Former Fat Lad on a Bike

posted by RobD [38 posts]
11th February 2014 - 9:31

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It's still the ugliest bike in the peloton IMO. That's some feat with Specialized and BMC turning out such mingers.

posted by ajmarshal1 [141 posts]
11th February 2014 - 10:21

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I think the Dogma's are really good looking bikes. I can understand that the curved forks are not to everyone's taste, but i like them, it makes them stylish in my opinion Smile

posted by mikefreer [15 posts]
11th February 2014 - 12:42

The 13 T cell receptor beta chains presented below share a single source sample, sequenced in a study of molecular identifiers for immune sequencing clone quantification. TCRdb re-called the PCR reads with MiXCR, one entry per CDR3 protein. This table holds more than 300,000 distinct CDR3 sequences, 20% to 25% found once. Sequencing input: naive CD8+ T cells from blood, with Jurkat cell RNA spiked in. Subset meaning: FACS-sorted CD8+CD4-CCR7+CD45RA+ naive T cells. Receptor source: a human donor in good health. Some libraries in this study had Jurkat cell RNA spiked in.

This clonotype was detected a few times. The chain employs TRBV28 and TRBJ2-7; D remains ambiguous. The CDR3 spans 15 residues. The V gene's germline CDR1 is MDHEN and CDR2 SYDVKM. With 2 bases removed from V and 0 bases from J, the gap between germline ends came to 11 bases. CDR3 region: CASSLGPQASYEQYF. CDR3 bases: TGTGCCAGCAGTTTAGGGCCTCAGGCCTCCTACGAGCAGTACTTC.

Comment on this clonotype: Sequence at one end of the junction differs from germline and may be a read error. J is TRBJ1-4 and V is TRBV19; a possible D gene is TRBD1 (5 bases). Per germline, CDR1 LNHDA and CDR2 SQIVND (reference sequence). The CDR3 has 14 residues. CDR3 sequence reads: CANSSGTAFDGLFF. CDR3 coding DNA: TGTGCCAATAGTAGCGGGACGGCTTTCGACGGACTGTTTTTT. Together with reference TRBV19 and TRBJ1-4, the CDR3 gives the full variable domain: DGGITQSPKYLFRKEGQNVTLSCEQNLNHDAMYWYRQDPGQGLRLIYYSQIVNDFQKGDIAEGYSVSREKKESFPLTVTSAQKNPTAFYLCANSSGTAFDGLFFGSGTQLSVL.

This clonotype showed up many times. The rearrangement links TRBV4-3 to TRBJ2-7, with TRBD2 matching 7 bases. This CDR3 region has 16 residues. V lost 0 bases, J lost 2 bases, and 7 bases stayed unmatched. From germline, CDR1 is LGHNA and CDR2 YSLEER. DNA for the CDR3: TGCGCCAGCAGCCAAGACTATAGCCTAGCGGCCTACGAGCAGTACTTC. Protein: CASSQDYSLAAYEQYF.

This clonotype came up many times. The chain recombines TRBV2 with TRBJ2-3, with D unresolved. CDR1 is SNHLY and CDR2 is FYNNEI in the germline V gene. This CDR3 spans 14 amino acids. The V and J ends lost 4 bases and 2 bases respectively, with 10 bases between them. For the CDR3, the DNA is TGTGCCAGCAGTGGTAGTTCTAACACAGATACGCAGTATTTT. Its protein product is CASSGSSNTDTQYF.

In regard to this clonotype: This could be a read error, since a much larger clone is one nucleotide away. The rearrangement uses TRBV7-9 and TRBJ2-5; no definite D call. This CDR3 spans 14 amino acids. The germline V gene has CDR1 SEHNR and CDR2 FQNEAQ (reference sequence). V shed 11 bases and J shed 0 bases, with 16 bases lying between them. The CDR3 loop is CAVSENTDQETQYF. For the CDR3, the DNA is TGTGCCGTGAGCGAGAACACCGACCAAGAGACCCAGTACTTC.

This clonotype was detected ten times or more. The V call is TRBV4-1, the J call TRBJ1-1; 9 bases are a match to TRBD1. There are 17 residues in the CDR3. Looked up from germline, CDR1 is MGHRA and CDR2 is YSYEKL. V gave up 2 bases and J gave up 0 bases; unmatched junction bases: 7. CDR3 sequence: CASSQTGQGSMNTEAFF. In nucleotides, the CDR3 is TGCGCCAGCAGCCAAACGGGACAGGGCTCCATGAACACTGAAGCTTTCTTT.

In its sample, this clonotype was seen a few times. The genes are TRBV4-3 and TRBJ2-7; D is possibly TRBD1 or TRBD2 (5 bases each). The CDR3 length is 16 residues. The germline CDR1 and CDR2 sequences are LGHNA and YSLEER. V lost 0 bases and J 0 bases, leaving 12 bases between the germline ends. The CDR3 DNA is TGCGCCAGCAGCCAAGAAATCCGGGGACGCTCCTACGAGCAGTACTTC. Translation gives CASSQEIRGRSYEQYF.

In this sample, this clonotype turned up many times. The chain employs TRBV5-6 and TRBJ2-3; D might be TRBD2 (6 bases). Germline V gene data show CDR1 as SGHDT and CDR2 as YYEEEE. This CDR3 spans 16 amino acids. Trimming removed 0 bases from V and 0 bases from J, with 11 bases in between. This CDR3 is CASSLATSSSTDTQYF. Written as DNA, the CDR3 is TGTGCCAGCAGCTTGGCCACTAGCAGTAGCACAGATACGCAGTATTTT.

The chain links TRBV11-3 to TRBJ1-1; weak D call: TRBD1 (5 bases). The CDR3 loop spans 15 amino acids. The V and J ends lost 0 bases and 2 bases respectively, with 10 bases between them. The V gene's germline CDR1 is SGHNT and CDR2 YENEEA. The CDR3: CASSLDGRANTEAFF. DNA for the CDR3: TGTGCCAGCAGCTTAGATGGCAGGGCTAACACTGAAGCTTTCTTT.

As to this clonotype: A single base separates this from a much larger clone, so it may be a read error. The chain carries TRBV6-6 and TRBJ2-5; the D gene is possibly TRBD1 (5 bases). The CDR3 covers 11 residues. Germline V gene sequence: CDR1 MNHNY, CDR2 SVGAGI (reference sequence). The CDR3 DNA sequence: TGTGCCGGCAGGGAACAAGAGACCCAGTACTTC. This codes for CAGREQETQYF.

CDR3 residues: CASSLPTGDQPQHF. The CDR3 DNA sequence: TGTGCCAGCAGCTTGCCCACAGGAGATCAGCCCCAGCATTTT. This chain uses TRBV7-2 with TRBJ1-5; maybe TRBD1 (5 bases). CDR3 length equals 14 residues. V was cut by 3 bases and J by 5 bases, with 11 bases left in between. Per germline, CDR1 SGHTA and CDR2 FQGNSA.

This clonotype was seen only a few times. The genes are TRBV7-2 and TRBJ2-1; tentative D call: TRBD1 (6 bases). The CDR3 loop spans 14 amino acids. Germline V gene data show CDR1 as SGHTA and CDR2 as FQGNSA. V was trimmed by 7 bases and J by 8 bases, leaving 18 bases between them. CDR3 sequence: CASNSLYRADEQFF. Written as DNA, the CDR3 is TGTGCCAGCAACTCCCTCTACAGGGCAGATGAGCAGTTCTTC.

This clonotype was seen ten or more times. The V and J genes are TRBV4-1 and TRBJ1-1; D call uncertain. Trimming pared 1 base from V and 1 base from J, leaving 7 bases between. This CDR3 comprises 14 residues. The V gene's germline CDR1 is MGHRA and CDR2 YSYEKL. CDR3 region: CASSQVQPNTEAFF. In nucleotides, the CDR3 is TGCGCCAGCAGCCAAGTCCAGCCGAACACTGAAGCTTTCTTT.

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Pencil is a terrible idea in a closed, zero-gravity environment. FWIW. Carbon dust floating around, getting into lungs and electronics...

posted by Paul J [423 posts]
11th February 2014 - 12:48

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Sorry, its a lovely story but... http://www.snopes.com/business/genius/spacepen.asp

posted by benclark88 [1 posts]
11th February 2014 - 15:23

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mikefreer wrote:
I think the Dogma's are really good looking bikes. I can understand that the curved forks are not to everyone's taste, but i like them, it makes them stylish in my opinion Smile

I'm with you. It is great in my book.

posted by Super Domestique [1500 posts]
11th February 2014 - 17:18